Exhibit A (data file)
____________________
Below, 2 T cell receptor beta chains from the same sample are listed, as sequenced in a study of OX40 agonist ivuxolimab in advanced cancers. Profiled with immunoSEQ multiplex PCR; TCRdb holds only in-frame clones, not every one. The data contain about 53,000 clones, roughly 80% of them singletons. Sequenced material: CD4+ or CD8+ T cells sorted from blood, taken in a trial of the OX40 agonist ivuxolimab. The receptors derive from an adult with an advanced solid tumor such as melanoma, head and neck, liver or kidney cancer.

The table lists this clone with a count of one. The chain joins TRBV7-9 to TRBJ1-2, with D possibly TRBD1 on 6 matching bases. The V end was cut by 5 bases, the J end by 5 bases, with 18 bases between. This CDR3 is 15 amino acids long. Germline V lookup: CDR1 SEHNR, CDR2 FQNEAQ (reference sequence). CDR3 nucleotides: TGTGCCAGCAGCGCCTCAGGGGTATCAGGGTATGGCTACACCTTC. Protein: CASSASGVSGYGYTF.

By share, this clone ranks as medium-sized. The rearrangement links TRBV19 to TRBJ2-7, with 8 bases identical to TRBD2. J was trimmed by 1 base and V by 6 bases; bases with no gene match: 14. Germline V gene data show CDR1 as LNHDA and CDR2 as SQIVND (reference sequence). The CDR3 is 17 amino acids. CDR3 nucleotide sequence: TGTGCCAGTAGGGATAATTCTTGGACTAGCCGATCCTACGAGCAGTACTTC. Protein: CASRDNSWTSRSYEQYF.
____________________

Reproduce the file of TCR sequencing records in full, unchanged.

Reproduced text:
Below, 2 T cell receptor beta chains from the same sample are listed, as sequenced in a study of OX40 agonist ivuxolimab in advanced cancers. Profiled with immunoSEQ multiplex PCR; TCRdb holds only in-frame clones, not every one. The data contain about 53,000 clones, roughly 80% of them singletons. Sequenced material: CD4+ or CD8+ T cells sorted from blood, taken in a trial of the OX40 agonist ivuxolimab. The receptors derive from an adult with an advanced solid tumor such as melanoma, head and neck, liver or kidney cancer.

The table lists this clone with a count of one. The chain joins TRBV7-9 to TRBJ1-2, with D possibly TRBD1 on 6 matching bases. The V end was cut by 5 bases, the J end by 5 bases, with 18 bases between. This CDR3 is 15 amino acids long. Germline V lookup: CDR1 SEHNR, CDR2 FQNEAQ (reference sequence). CDR3 nucleotides: TGTGCCAGCAGCGCCTCAGGGGTATCAGGGTATGGCTACACCTTC. Protein: CASSASGVSGYGYTF.

By share, this clone ranks as medium-sized. The rearrangement links TRBV19 to TRBJ2-7, with 8 bases identical to TRBD2. J was trimmed by 1 base and V by 6 bases; bases with no gene match: 14. Germline V gene data show CDR1 as LNHDA and CDR2 as SQIVND (reference sequence). The CDR3 is 17 amino acids. CDR3 nucleotide sequence: TGTGCCAGTAGGGATAATTCTTGGACTAGCCGATCCTACGAGCAGTACTTC. Protein: CASRDNSWTSRSYEQYF.